by Ross Merrin
The Santa Monica screening of STUCK and Q&A that followed was a privilege to attend. Craig has spoken about what a great country this is, populated by good people all across the U.S.
Before Easter weekend, the auditorium had an energy better than most people would expect in Los Angeles, and by the end of the evening the contributions of the crowd were apparent. “What can we do?” one woman inquired. When Craig asked her, “How many Facebook friends do you have?” Her answer was 270, and the reply back: share the STUCK trailer and website and ask friends and family to sign the petition. I had heard about the interactions after the screening everywhere, but it was heartwarming and wonderful to witness in person for the first time.
After the Q&A session ended and the auditorium had emptied, people took photos in the lobby of the theatre and shared their stories. One woman with a cable TV show was passionate about continuing to help. She pledged to tweet her 35,000 followers about STUCK and urge them to see for themselves the power of the movie so they could learn about circumstances and conditions that few people know exist. We got on the bus, positively charged by the energy and desire of decent people to make a difference.
Ron, who has been behind the wheel of the STUCK tour bus since it left Washington D.C., started steering us for Fresno and managed to get us around LA’s blocked off on-ramps and late night traffic jams. Up the 5 Freeway and passing quite a few police cars’ flashing lights along the way, he pulled up to the hotel after 3:30 AM. Toby and I took a room and Craig stayed on the bus as he had a 10 AM meeting with a local congressman while we were still sleeping.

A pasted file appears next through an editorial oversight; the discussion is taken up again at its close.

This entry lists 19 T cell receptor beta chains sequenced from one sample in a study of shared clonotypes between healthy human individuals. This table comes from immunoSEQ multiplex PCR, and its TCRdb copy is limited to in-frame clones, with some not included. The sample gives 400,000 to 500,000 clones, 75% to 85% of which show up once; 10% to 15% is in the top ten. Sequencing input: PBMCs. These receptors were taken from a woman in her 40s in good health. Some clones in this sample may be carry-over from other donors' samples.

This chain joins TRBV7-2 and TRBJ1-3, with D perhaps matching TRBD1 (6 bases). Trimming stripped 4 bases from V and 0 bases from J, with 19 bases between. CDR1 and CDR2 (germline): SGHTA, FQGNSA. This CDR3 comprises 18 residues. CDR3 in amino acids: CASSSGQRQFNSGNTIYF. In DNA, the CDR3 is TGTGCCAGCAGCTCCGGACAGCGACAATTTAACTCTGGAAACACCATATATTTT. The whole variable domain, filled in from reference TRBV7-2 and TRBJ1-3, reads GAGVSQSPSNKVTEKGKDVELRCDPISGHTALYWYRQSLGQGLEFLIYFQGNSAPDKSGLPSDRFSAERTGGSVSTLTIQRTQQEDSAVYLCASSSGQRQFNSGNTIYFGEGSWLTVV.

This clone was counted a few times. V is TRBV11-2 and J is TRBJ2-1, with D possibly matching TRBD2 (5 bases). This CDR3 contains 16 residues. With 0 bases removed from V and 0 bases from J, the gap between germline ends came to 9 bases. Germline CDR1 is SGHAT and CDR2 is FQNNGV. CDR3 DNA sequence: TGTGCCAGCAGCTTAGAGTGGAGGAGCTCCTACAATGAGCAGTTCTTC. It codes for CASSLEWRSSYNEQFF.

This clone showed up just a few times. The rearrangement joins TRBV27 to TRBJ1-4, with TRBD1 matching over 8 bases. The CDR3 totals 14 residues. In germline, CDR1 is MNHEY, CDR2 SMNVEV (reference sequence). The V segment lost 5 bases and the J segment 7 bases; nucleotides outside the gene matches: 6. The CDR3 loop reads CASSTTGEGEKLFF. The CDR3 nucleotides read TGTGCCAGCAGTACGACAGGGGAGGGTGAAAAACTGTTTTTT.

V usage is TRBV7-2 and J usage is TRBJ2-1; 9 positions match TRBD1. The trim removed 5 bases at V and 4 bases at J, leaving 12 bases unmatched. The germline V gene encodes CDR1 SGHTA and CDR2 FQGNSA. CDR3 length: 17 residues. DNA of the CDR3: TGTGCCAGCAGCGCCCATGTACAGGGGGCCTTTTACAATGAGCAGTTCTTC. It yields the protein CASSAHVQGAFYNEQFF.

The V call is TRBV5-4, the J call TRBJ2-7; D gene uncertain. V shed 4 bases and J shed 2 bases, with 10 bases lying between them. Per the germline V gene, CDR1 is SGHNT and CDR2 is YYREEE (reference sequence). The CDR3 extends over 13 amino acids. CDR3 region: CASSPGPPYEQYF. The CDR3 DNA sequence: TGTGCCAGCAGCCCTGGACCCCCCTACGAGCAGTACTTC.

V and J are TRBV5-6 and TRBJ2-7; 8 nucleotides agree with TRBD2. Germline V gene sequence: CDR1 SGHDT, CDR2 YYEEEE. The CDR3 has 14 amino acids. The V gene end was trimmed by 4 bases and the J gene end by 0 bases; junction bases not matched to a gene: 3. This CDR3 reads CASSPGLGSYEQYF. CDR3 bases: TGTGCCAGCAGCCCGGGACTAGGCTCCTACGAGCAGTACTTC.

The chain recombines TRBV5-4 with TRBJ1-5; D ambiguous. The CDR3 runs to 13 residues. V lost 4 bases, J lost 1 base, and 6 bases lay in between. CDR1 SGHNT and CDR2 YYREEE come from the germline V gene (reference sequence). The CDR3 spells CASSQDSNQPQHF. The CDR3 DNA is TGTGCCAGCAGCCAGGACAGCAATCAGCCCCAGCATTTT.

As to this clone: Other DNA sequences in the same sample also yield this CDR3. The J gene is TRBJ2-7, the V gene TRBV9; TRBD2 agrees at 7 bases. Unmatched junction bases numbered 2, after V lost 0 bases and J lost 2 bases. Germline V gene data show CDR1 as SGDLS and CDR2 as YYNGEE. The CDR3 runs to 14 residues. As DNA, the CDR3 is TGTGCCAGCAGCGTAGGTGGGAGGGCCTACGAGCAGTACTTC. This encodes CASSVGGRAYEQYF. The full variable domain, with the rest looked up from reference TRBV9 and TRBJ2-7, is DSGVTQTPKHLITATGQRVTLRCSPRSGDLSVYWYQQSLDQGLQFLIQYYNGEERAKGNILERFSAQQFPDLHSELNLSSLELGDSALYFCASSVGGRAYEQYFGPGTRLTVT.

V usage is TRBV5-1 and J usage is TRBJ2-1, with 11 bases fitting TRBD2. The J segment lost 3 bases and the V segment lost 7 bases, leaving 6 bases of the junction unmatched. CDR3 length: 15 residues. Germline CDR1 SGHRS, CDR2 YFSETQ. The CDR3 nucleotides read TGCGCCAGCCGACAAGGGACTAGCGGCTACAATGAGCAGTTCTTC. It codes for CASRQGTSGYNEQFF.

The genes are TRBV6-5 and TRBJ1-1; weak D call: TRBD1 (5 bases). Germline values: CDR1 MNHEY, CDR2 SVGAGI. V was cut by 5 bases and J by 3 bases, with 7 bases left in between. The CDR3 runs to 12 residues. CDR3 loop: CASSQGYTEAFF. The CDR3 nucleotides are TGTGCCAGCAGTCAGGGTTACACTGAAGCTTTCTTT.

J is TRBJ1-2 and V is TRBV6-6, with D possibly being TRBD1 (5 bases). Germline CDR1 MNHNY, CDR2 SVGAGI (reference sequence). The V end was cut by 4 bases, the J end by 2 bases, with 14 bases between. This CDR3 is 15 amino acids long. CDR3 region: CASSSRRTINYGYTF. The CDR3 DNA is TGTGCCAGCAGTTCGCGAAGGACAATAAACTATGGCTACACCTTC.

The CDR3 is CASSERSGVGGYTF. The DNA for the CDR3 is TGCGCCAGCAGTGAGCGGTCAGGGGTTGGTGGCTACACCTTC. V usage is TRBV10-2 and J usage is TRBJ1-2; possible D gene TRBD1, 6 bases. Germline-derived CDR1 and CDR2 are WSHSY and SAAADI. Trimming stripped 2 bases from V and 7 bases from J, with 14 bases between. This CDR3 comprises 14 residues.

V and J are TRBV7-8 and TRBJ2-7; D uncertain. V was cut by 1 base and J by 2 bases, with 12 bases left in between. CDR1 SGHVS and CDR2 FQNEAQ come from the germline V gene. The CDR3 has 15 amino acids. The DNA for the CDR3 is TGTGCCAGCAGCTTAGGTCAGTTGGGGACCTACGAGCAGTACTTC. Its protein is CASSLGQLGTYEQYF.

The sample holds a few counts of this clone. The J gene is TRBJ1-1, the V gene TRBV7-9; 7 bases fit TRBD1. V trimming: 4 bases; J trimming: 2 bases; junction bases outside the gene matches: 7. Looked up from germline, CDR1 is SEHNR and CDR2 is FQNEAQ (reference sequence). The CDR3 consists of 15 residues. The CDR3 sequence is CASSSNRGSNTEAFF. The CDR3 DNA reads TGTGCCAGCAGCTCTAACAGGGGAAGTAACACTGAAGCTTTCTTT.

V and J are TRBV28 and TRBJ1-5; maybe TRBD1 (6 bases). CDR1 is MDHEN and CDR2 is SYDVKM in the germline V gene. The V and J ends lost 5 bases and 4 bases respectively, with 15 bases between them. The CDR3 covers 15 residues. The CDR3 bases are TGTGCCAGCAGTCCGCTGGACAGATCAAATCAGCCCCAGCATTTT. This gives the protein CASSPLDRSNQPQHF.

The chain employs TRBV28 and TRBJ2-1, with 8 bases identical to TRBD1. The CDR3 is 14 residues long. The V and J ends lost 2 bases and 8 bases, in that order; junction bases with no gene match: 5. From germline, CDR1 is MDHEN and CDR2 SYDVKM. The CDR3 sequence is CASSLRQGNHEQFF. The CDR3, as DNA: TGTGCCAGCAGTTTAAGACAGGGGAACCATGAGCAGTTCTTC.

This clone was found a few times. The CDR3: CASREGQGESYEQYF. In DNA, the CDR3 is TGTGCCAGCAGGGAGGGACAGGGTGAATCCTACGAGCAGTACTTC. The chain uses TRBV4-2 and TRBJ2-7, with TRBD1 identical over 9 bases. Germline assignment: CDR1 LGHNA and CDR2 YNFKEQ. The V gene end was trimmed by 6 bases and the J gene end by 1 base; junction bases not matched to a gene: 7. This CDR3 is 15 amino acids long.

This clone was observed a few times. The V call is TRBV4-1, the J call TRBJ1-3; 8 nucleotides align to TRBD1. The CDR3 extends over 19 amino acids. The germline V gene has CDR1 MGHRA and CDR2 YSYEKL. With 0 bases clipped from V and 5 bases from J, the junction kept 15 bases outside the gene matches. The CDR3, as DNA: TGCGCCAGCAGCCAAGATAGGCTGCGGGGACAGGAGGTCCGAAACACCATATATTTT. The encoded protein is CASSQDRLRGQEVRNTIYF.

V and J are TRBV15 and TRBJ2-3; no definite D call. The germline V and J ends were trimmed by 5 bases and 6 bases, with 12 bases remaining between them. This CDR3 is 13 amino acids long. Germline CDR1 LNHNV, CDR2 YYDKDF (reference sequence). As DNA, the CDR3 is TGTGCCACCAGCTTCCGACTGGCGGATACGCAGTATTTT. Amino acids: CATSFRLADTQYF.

Before noon, Craig and I were in a restaurant meeting three local people—Joseph, Randy and William—all who are contributing through both personal efforts and church groups to make their communities and our country a better place to live. After lunch, the former mayor of Fresno came on the bus and when the two former quarterbacks met face-to-face (Craig and Alan Autry both played college and professional football), there was a positive explosion of like-minded desire and determination to keep moving forward in a positive way.
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Craig is a modern-day Johnny Appleseed. He has seen the pain up close and personal, and feels the suffering that exists today. Rather than turn their backs on millions of children in need of help, he and his wife Kathi have dedicated their lives and made personal commitments to making things better for those that can’t speak for themselves. They have been planting positive seeds, barnstorming from a bus and taking a town hall meeting on wheels to more than 60 cities over a 3-month time period. By beginning in local communities, they will start a grassroots movement that may change the world: by matching the more than 10 million children stuck in orphanages around the world with 2 million Americans who want to adopt. Our hope is to give kids the chance for the one thing they need most for their physical and emotional well-being and development, which is a loving family to belong to.